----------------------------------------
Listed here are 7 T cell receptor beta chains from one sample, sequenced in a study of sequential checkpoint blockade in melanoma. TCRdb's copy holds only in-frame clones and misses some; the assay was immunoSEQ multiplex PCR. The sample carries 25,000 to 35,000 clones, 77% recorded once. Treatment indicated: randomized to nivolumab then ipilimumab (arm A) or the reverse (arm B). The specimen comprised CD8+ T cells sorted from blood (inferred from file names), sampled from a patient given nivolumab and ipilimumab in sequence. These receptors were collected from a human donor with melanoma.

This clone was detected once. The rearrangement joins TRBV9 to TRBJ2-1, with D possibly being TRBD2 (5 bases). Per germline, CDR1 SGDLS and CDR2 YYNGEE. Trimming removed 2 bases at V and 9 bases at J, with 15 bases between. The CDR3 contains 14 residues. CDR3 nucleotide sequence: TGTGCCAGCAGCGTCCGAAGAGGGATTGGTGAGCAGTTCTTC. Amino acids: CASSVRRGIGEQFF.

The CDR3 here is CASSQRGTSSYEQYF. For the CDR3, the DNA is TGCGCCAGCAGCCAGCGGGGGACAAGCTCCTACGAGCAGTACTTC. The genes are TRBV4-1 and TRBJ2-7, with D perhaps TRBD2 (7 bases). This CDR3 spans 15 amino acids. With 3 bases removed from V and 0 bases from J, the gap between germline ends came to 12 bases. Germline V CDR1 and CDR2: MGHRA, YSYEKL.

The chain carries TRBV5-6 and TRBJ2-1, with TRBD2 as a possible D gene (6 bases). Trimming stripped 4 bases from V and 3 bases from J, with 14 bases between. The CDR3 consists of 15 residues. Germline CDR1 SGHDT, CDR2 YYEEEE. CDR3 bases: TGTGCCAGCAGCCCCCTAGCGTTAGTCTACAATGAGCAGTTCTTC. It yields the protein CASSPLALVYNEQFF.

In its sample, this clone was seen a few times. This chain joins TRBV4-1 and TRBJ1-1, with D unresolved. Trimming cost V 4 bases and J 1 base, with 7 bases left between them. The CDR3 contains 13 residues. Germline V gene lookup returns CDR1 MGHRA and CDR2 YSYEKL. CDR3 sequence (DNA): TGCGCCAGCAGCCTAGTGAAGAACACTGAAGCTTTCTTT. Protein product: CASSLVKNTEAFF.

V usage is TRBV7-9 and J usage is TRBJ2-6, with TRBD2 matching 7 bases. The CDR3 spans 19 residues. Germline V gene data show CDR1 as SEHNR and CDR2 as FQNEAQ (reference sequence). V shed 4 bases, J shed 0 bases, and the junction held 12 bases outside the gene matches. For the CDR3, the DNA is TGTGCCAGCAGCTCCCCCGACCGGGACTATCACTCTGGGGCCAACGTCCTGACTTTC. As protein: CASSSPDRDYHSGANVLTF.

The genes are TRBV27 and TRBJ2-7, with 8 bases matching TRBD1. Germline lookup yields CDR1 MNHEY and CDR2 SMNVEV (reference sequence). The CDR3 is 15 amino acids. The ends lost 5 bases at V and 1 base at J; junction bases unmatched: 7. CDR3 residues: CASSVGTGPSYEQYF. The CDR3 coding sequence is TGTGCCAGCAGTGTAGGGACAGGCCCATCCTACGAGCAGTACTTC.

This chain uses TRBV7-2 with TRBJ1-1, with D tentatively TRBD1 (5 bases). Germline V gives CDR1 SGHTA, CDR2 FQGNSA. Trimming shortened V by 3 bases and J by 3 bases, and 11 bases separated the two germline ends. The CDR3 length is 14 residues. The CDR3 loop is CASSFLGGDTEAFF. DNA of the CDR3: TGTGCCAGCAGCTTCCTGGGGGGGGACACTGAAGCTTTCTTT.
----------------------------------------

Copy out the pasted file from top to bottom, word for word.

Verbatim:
Listed here are 7 T cell receptor beta chains from one sample, sequenced in a study of sequential checkpoint blockade in melanoma. TCRdb's copy holds only in-frame clones and misses some; the assay was immunoSEQ multiplex PCR. The sample carries 25,000 to 35,000 clones, 77% recorded once. Treatment indicated: randomized to nivolumab then ipilimumab (arm A) or the reverse (arm B). The specimen comprised CD8+ T cells sorted from blood (inferred from file names), sampled from a patient given nivolumab and ipilimumab in sequence. These receptors were collected from a human donor with melanoma.

This clone was detected once. The rearrangement joins TRBV9 to TRBJ2-1, with D possibly being TRBD2 (5 bases). Per germline, CDR1 SGDLS and CDR2 YYNGEE. Trimming removed 2 bases at V and 9 bases at J, with 15 bases between. The CDR3 contains 14 residues. CDR3 nucleotide sequence: TGTGCCAGCAGCGTCCGAAGAGGGATTGGTGAGCAGTTCTTC. Amino acids: CASSVRRGIGEQFF.

The CDR3 here is CASSQRGTSSYEQYF. For the CDR3, the DNA is TGCGCCAGCAGCCAGCGGGGGACAAGCTCCTACGAGCAGTACTTC. The genes are TRBV4-1 and TRBJ2-7, with D perhaps TRBD2 (7 bases). This CDR3 spans 15 amino acids. With 3 bases removed from V and 0 bases from J, the gap between germline ends came to 12 bases. Germline V CDR1 and CDR2: MGHRA, YSYEKL.

The chain carries TRBV5-6 and TRBJ2-1, with TRBD2 as a possible D gene (6 bases). Trimming stripped 4 bases from V and 3 bases from J, with 14 bases between. The CDR3 consists of 15 residues. Germline CDR1 SGHDT, CDR2 YYEEEE. CDR3 bases: TGTGCCAGCAGCCCCCTAGCGTTAGTCTACAATGAGCAGTTCTTC. It yields the protein CASSPLALVYNEQFF.

In its sample, this clone was seen a few times. This chain joins TRBV4-1 and TRBJ1-1, with D unresolved. Trimming cost V 4 bases and J 1 base, with 7 bases left between them. The CDR3 contains 13 residues. Germline V gene lookup returns CDR1 MGHRA and CDR2 YSYEKL. CDR3 sequence (DNA): TGCGCCAGCAGCCTAGTGAAGAACACTGAAGCTTTCTTT. Protein product: CASSLVKNTEAFF.

V usage is TRBV7-9 and J usage is TRBJ2-6, with TRBD2 matching 7 bases. The CDR3 spans 19 residues. Germline V gene data show CDR1 as SEHNR and CDR2 as FQNEAQ (reference sequence). V shed 4 bases, J shed 0 bases, and the junction held 12 bases outside the gene matches. For the CDR3, the DNA is TGTGCCAGCAGCTCCCCCGACCGGGACTATCACTCTGGGGCCAACGTCCTGACTTTC. As protein: CASSSPDRDYHSGANVLTF.

The genes are TRBV27 and TRBJ2-7, with 8 bases matching TRBD1. Germline lookup yields CDR1 MNHEY and CDR2 SMNVEV (reference sequence). The CDR3 is 15 amino acids. The ends lost 5 bases at V and 1 base at J; junction bases unmatched: 7. CDR3 residues: CASSVGTGPSYEQYF. The CDR3 coding sequence is TGTGCCAGCAGTGTAGGGACAGGCCCATCCTACGAGCAGTACTTC.

This chain uses TRBV7-2 with TRBJ1-1, with D tentatively TRBD1 (5 bases). Germline V gives CDR1 SGHTA, CDR2 FQGNSA. Trimming shortened V by 3 bases and J by 3 bases, and 11 bases separated the two germline ends. The CDR3 length is 14 residues. The CDR3 loop is CASSFLGGDTEAFF. DNA of the CDR3: TGTGCCAGCAGCTTCCTGGGGGGGGACACTGAAGCTTTCTTT.